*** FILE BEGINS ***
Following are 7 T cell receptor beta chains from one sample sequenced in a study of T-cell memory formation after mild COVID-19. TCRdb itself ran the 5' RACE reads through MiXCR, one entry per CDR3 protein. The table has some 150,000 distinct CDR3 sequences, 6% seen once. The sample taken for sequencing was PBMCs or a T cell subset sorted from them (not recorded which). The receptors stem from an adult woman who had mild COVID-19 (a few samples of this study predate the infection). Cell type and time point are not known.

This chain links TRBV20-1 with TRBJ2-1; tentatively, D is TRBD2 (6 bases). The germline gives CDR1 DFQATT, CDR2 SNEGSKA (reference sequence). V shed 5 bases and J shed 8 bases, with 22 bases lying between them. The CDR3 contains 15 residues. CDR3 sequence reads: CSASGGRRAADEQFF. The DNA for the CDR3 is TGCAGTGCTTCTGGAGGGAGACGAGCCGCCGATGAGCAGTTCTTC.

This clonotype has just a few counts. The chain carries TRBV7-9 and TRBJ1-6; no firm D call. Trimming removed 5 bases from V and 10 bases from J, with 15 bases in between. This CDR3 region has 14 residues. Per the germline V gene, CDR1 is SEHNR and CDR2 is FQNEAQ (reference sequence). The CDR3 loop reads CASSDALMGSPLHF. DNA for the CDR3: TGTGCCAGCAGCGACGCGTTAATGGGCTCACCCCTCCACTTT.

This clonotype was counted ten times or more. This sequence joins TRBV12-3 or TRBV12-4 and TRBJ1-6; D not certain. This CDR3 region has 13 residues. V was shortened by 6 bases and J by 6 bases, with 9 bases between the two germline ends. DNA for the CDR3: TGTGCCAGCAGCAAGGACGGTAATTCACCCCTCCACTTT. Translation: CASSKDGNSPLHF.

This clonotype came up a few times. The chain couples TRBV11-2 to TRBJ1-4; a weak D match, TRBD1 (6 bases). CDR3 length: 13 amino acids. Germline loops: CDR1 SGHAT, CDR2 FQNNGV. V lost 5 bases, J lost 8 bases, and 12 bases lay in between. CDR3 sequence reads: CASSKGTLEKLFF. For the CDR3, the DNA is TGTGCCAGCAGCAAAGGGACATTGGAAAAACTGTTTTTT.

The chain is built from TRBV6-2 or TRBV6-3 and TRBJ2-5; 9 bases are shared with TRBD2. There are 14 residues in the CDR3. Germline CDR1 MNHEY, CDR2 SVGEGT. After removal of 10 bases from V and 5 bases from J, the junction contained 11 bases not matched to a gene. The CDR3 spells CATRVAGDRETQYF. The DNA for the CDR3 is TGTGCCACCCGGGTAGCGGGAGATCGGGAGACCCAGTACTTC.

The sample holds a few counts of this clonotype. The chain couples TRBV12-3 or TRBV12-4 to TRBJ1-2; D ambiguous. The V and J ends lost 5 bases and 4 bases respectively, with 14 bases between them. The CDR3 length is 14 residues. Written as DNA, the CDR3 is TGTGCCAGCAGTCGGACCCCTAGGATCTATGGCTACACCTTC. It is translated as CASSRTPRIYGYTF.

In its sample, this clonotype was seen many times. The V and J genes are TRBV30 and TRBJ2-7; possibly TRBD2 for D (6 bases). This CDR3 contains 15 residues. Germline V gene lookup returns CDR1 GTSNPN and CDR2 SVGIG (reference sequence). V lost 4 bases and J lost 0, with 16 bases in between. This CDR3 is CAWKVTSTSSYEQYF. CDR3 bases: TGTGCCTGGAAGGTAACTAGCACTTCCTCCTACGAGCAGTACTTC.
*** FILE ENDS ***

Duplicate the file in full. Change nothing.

Following are 7 T cell receptor beta chains from one sample sequenced in a study of T-cell memory formation after mild COVID-19. TCRdb itself ran the 5' RACE reads through MiXCR, one entry per CDR3 protein. The table has some 150,000 distinct CDR3 sequences, 6% seen once. The sample taken for sequencing was PBMCs or a T cell subset sorted from them (not recorded which). The receptors stem from an adult woman who had mild COVID-19 (a few samples of this study predate the infection). Cell type and time point are not known.

This chain links TRBV20-1 with TRBJ2-1; tentatively, D is TRBD2 (6 bases). The germline gives CDR1 DFQATT, CDR2 SNEGSKA (reference sequence). V shed 5 bases and J shed 8 bases, with 22 bases lying between them. The CDR3 contains 15 residues. CDR3 sequence reads: CSASGGRRAADEQFF. The DNA for the CDR3 is TGCAGTGCTTCTGGAGGGAGACGAGCCGCCGATGAGCAGTTCTTC.

This clonotype has just a few counts. The chain carries TRBV7-9 and TRBJ1-6; no firm D call. Trimming removed 5 bases from V and 10 bases from J, with 15 bases in between. This CDR3 region has 14 residues. Per the germline V gene, CDR1 is SEHNR and CDR2 is FQNEAQ (reference sequence). The CDR3 loop reads CASSDALMGSPLHF. DNA for the CDR3: TGTGCCAGCAGCGACGCGTTAATGGGCTCACCCCTCCACTTT.

This clonotype was counted ten times or more. This sequence joins TRBV12-3 or TRBV12-4 and TRBJ1-6; D not certain. This CDR3 region has 13 residues. V was shortened by 6 bases and J by 6 bases, with 9 bases between the two germline ends. DNA for the CDR3: TGTGCCAGCAGCAAGGACGGTAATTCACCCCTCCACTTT. Translation: CASSKDGNSPLHF.

This clonotype came up a few times. The chain couples TRBV11-2 to TRBJ1-4; a weak D match, TRBD1 (6 bases). CDR3 length: 13 amino acids. Germline loops: CDR1 SGHAT, CDR2 FQNNGV. V lost 5 bases, J lost 8 bases, and 12 bases lay in between. CDR3 sequence reads: CASSKGTLEKLFF. For the CDR3, the DNA is TGTGCCAGCAGCAAAGGGACATTGGAAAAACTGTTTTTT.

The chain is built from TRBV6-2 or TRBV6-3 and TRBJ2-5; 9 bases are shared with TRBD2. There are 14 residues in the CDR3. Germline CDR1 MNHEY, CDR2 SVGEGT. After removal of 10 bases from V and 5 bases from J, the junction contained 11 bases not matched to a gene. The CDR3 spells CATRVAGDRETQYF. The DNA for the CDR3 is TGTGCCACCCGGGTAGCGGGAGATCGGGAGACCCAGTACTTC.

The sample holds a few counts of this clonotype. The chain couples TRBV12-3 or TRBV12-4 to TRBJ1-2; D ambiguous. The V and J ends lost 5 bases and 4 bases respectively, with 14 bases between them. The CDR3 length is 14 residues. Written as DNA, the CDR3 is TGTGCCAGCAGTCGGACCCCTAGGATCTATGGCTACACCTTC. It is translated as CASSRTPRIYGYTF.

In its sample, this clonotype was seen many times. The V and J genes are TRBV30 and TRBJ2-7; possibly TRBD2 for D (6 bases). This CDR3 contains 15 residues. Germline V gene lookup returns CDR1 GTSNPN and CDR2 SVGIG (reference sequence). V lost 4 bases and J lost 0, with 16 bases in between. This CDR3 is CAWKVTSTSSYEQYF. CDR3 bases: TGTGCCTGGAAGGTAACTAGCACTTCCTCCTACGAGCAGTACTTC.